After thoroughly investigating art therapy at its core and the vastly popular adult colouring books, it was time to design the exercises for my book.
Taking into consideration the fact that art therapy is focused on making something by yourself and that colouring books are only slightly creative in that sense, I really put my mind to thought. And I came up with a really good solution to this.
The user of my book will be able to make their own pieces of art via the medium of drawing lines. Think about it, people who are vary of making “art” tend to doodle more on pages or just draw lines and shapes. The exercises I have designed are focused on exactly that while providing stress relief via the form of distraction. The user will be provided with a number of “guides” to fill in. But they are nothing like “you should fill this in like ____”, but rather freedom to be as creative with your lines as you wish over a provided sheet with some dotted lines, much like a lined notebook. The user only needs one tool to draw with, such as a biro, fineliner or pencil, unlike with colouring books as there is the expectation for you to have multiple coloured pencils or paints, therefore this is easier to carry around with you to fill in anywhere and everywhere. The user does not need to follow any examples or guidelines, they can just start drawing lines. And it doesn’t matter if they connect, are straight or curvy or curly, thick or thin.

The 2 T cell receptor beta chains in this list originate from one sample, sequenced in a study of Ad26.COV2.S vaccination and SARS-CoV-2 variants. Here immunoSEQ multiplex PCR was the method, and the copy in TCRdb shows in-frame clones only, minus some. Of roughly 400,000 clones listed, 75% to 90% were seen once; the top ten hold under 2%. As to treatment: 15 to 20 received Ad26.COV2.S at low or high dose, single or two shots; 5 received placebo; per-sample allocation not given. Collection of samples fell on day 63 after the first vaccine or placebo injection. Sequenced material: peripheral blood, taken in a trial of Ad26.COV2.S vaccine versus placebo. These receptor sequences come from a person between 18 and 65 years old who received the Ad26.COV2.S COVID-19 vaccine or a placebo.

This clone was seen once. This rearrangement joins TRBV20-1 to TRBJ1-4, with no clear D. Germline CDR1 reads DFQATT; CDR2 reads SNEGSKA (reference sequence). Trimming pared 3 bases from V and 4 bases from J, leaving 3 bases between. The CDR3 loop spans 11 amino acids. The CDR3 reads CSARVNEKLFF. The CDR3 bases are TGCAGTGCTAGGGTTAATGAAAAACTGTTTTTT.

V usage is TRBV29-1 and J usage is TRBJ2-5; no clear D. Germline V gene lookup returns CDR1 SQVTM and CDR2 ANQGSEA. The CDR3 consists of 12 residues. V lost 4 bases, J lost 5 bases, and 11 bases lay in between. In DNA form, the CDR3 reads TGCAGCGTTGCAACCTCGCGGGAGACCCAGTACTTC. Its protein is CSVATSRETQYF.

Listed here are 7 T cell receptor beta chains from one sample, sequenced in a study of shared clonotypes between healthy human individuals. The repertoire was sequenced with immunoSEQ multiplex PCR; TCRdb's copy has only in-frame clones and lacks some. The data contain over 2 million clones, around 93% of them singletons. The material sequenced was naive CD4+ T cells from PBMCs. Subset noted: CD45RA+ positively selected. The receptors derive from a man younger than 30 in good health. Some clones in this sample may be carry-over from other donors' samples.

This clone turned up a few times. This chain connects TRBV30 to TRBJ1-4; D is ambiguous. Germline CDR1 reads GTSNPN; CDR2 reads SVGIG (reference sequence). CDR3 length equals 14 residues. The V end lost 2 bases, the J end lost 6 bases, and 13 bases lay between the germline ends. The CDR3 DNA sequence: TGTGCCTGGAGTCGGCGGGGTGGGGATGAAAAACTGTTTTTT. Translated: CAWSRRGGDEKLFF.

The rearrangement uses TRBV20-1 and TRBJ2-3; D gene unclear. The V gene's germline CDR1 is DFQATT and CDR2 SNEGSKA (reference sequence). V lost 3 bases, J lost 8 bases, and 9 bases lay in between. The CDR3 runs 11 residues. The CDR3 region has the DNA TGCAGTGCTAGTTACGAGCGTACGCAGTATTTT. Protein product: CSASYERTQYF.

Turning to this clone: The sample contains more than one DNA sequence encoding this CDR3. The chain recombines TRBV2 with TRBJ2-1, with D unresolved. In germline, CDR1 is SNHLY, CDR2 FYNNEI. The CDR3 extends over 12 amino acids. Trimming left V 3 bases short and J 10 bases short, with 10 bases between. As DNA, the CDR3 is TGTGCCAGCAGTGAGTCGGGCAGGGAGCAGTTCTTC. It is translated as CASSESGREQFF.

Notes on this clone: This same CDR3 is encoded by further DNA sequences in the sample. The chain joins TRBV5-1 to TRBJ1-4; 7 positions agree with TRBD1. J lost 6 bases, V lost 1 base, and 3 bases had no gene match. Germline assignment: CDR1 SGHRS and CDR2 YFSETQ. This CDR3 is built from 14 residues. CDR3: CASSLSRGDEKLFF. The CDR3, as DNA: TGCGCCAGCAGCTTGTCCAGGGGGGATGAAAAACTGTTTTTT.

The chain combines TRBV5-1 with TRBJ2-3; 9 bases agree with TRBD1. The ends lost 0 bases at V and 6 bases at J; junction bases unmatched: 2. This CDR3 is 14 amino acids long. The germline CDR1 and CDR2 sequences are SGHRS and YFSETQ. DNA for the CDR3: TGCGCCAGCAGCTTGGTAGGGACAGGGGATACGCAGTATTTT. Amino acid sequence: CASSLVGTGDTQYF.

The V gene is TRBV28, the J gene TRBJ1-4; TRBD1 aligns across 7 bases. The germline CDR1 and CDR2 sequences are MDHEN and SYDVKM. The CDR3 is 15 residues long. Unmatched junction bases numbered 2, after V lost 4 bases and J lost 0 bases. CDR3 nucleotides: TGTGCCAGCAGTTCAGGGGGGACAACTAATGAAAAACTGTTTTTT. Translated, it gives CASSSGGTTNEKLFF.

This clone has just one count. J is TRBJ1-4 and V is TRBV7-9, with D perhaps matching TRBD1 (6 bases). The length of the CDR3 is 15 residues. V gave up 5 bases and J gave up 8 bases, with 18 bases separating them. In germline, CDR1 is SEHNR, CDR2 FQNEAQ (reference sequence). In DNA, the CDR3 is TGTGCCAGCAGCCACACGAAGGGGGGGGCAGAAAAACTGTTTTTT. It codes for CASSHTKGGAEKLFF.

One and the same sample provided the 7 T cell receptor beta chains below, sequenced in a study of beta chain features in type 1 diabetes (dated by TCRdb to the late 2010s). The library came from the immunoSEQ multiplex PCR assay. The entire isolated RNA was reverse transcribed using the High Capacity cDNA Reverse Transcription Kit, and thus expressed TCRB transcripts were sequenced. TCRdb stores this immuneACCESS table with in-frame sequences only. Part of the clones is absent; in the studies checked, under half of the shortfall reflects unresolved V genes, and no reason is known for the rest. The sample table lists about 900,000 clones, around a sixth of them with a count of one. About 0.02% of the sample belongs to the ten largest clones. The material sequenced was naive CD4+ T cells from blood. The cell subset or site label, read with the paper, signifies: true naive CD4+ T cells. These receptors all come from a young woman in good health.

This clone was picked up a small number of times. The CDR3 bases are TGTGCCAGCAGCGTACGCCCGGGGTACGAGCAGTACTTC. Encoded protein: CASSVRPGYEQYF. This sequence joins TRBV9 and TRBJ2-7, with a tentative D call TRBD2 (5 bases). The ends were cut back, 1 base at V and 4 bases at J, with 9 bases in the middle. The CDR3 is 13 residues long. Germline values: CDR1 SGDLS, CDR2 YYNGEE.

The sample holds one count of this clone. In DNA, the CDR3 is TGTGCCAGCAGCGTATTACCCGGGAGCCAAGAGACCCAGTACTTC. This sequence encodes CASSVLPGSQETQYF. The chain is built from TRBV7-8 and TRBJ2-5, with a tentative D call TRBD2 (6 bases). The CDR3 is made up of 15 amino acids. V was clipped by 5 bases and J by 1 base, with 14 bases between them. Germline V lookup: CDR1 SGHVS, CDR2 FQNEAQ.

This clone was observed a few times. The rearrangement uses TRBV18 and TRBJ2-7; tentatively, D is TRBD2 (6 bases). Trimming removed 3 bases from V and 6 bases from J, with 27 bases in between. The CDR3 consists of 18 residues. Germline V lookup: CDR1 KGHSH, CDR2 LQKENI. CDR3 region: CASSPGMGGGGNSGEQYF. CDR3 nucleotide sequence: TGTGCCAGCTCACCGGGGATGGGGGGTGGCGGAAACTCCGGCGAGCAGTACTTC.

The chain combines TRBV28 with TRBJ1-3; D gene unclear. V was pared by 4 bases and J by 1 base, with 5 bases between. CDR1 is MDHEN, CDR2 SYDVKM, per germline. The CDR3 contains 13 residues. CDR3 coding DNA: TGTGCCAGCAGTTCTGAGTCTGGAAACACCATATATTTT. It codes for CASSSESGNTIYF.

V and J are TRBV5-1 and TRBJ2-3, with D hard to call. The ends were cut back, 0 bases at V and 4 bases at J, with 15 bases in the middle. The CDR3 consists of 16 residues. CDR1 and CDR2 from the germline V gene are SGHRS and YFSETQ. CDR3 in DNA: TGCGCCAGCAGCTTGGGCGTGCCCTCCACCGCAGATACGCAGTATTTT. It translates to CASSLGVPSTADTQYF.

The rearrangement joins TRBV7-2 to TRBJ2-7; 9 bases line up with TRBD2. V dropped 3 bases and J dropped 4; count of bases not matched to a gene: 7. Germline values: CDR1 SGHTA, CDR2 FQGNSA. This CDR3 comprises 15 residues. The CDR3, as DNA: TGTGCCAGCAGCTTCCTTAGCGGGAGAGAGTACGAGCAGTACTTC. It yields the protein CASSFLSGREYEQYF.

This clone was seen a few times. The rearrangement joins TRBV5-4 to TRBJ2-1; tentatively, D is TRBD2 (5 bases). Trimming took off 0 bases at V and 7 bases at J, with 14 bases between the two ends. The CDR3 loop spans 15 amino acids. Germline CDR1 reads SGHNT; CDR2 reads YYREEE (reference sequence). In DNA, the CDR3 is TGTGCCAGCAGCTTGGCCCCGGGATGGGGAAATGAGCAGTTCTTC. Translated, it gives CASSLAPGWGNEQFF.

Once the page is filled (which it doesn’t need to be! Parts can be left completely empty) the user would move on to the next. The great thing is that after being introduced to an activity like this the user can then go on to make their own grids on paper and fill those in if they find the activity relaxing and attractive.